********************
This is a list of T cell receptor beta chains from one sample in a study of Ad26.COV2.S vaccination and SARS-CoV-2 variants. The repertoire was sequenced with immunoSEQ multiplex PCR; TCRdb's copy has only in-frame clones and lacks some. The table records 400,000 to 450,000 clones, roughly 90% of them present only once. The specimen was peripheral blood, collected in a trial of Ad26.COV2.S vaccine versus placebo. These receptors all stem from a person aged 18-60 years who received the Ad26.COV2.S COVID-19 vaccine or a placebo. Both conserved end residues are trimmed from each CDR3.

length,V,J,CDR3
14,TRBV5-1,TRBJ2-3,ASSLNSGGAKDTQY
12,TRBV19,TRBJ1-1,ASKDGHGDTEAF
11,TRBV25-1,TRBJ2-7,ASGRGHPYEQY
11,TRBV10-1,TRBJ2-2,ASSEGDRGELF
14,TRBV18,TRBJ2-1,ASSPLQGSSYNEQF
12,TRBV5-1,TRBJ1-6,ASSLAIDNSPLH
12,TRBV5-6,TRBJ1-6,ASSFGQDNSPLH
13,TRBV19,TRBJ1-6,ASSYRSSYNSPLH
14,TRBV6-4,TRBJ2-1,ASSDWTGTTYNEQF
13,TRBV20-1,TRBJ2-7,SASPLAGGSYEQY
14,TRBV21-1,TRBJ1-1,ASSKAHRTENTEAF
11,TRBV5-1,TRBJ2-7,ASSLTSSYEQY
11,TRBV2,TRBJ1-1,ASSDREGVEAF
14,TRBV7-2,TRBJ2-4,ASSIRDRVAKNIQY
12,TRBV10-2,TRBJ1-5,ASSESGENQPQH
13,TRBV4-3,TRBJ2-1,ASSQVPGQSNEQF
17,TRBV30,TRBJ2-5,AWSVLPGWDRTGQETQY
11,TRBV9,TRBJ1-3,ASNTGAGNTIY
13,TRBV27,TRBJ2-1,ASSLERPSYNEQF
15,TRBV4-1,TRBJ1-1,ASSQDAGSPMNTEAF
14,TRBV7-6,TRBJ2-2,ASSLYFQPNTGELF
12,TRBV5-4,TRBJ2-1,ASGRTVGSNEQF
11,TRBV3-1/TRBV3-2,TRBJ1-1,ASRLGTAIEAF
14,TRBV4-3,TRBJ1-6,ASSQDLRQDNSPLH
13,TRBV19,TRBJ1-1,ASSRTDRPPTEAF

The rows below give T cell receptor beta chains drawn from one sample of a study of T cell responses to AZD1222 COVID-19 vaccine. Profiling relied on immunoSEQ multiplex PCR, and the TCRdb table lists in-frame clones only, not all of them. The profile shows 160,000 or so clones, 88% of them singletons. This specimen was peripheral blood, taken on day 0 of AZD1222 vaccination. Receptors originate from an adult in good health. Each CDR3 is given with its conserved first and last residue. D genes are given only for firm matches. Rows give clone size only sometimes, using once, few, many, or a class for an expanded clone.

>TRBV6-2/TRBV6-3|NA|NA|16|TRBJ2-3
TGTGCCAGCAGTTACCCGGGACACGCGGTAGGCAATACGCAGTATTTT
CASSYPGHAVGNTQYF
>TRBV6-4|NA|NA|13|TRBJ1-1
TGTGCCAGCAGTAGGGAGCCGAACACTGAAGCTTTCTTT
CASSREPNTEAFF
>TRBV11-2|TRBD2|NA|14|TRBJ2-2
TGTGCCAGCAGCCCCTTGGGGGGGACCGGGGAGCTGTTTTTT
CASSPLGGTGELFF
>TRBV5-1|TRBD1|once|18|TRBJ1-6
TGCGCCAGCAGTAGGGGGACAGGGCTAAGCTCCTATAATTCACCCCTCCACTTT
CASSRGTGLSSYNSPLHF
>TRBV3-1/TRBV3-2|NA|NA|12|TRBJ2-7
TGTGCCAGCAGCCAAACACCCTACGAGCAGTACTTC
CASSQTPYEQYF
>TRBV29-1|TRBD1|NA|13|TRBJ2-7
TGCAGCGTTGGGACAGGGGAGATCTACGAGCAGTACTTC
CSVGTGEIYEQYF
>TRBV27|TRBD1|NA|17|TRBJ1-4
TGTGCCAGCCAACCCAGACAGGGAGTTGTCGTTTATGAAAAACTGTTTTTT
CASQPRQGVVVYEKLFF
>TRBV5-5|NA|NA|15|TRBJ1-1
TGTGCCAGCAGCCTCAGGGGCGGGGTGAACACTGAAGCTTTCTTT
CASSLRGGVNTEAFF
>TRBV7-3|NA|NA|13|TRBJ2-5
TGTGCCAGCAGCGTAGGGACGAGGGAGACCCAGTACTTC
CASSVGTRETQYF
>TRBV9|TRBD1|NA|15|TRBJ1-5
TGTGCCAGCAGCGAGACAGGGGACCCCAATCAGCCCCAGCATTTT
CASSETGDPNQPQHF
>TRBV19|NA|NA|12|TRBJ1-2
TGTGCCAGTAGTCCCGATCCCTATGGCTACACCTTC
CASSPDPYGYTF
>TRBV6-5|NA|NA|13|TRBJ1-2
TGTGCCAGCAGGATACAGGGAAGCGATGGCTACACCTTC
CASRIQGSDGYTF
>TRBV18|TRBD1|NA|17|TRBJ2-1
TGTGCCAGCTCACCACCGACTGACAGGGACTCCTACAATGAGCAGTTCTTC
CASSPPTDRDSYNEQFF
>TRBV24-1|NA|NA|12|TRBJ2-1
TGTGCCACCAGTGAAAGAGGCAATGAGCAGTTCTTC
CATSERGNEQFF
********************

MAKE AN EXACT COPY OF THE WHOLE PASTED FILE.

This is a list of T cell receptor beta chains from one sample in a study of Ad26.COV2.S vaccination and SARS-CoV-2 variants. The repertoire was sequenced with immunoSEQ multiplex PCR; TCRdb's copy has only in-frame clones and lacks some. The table records 400,000 to 450,000 clones, roughly 90% of them present only once. The specimen was peripheral blood, collected in a trial of Ad26.COV2.S vaccine versus placebo. These receptors all stem from a person aged 18-60 years who received the Ad26.COV2.S COVID-19 vaccine or a placebo. Both conserved end residues are trimmed from each CDR3.

length,V,J,CDR3
14,TRBV5-1,TRBJ2-3,ASSLNSGGAKDTQY
12,TRBV19,TRBJ1-1,ASKDGHGDTEAF
11,TRBV25-1,TRBJ2-7,ASGRGHPYEQY
11,TRBV10-1,TRBJ2-2,ASSEGDRGELF
14,TRBV18,TRBJ2-1,ASSPLQGSSYNEQF
12,TRBV5-1,TRBJ1-6,ASSLAIDNSPLH
12,TRBV5-6,TRBJ1-6,ASSFGQDNSPLH
13,TRBV19,TRBJ1-6,ASSYRSSYNSPLH
14,TRBV6-4,TRBJ2-1,ASSDWTGTTYNEQF
13,TRBV20-1,TRBJ2-7,SASPLAGGSYEQY
14,TRBV21-1,TRBJ1-1,ASSKAHRTENTEAF
11,TRBV5-1,TRBJ2-7,ASSLTSSYEQY
11,TRBV2,TRBJ1-1,ASSDREGVEAF
14,TRBV7-2,TRBJ2-4,ASSIRDRVAKNIQY
12,TRBV10-2,TRBJ1-5,ASSESGENQPQH
13,TRBV4-3,TRBJ2-1,ASSQVPGQSNEQF
17,TRBV30,TRBJ2-5,AWSVLPGWDRTGQETQY
11,TRBV9,TRBJ1-3,ASNTGAGNTIY
13,TRBV27,TRBJ2-1,ASSLERPSYNEQF
15,TRBV4-1,TRBJ1-1,ASSQDAGSPMNTEAF
14,TRBV7-6,TRBJ2-2,ASSLYFQPNTGELF
12,TRBV5-4,TRBJ2-1,ASGRTVGSNEQF
11,TRBV3-1/TRBV3-2,TRBJ1-1,ASRLGTAIEAF
14,TRBV4-3,TRBJ1-6,ASSQDLRQDNSPLH
13,TRBV19,TRBJ1-1,ASSRTDRPPTEAF

The rows below give T cell receptor beta chains drawn from one sample of a study of T cell responses to AZD1222 COVID-19 vaccine. Profiling relied on immunoSEQ multiplex PCR, and the TCRdb table lists in-frame clones only, not all of them. The profile shows 160,000 or so clones, 88% of them singletons. This specimen was peripheral blood, taken on day 0 of AZD1222 vaccination. Receptors originate from an adult in good health. Each CDR3 is given with its conserved first and last residue. D genes are given only for firm matches. Rows give clone size only sometimes, using once, few, many, or a class for an expanded clone.

>TRBV6-2/TRBV6-3|NA|NA|16|TRBJ2-3
TGTGCCAGCAGTTACCCGGGACACGCGGTAGGCAATACGCAGTATTTT
CASSYPGHAVGNTQYF
>TRBV6-4|NA|NA|13|TRBJ1-1
TGTGCCAGCAGTAGGGAGCCGAACACTGAAGCTTTCTTT
CASSREPNTEAFF
>TRBV11-2|TRBD2|NA|14|TRBJ2-2
TGTGCCAGCAGCCCCTTGGGGGGGACCGGGGAGCTGTTTTTT
CASSPLGGTGELFF
>TRBV5-1|TRBD1|once|18|TRBJ1-6
TGCGCCAGCAGTAGGGGGACAGGGCTAAGCTCCTATAATTCACCCCTCCACTTT
CASSRGTGLSSYNSPLHF
>TRBV3-1/TRBV3-2|NA|NA|12|TRBJ2-7
TGTGCCAGCAGCCAAACACCCTACGAGCAGTACTTC
CASSQTPYEQYF
>TRBV29-1|TRBD1|NA|13|TRBJ2-7
TGCAGCGTTGGGACAGGGGAGATCTACGAGCAGTACTTC
CSVGTGEIYEQYF
>TRBV27|TRBD1|NA|17|TRBJ1-4
TGTGCCAGCCAACCCAGACAGGGAGTTGTCGTTTATGAAAAACTGTTTTTT
CASQPRQGVVVYEKLFF
>TRBV5-5|NA|NA|15|TRBJ1-1
TGTGCCAGCAGCCTCAGGGGCGGGGTGAACACTGAAGCTTTCTTT
CASSLRGGVNTEAFF
>TRBV7-3|NA|NA|13|TRBJ2-5
TGTGCCAGCAGCGTAGGGACGAGGGAGACCCAGTACTTC
CASSVGTRETQYF
>TRBV9|TRBD1|NA|15|TRBJ1-5
TGTGCCAGCAGCGAGACAGGGGACCCCAATCAGCCCCAGCATTTT
CASSETGDPNQPQHF
>TRBV19|NA|NA|12|TRBJ1-2
TGTGCCAGTAGTCCCGATCCCTATGGCTACACCTTC
CASSPDPYGYTF
>TRBV6-5|NA|NA|13|TRBJ1-2
TGTGCCAGCAGGATACAGGGAAGCGATGGCTACACCTTC
CASRIQGSDGYTF
>TRBV18|TRBD1|NA|17|TRBJ2-1
TGTGCCAGCTCACCACCGACTGACAGGGACTCCTACAATGAGCAGTTCTTC
CASSPPTDRDSYNEQFF
>TRBV24-1|NA|NA|12|TRBJ2-1
TGTGCCACCAGTGAAAGAGGCAATGAGCAGTTCTTC
CATSERGNEQFF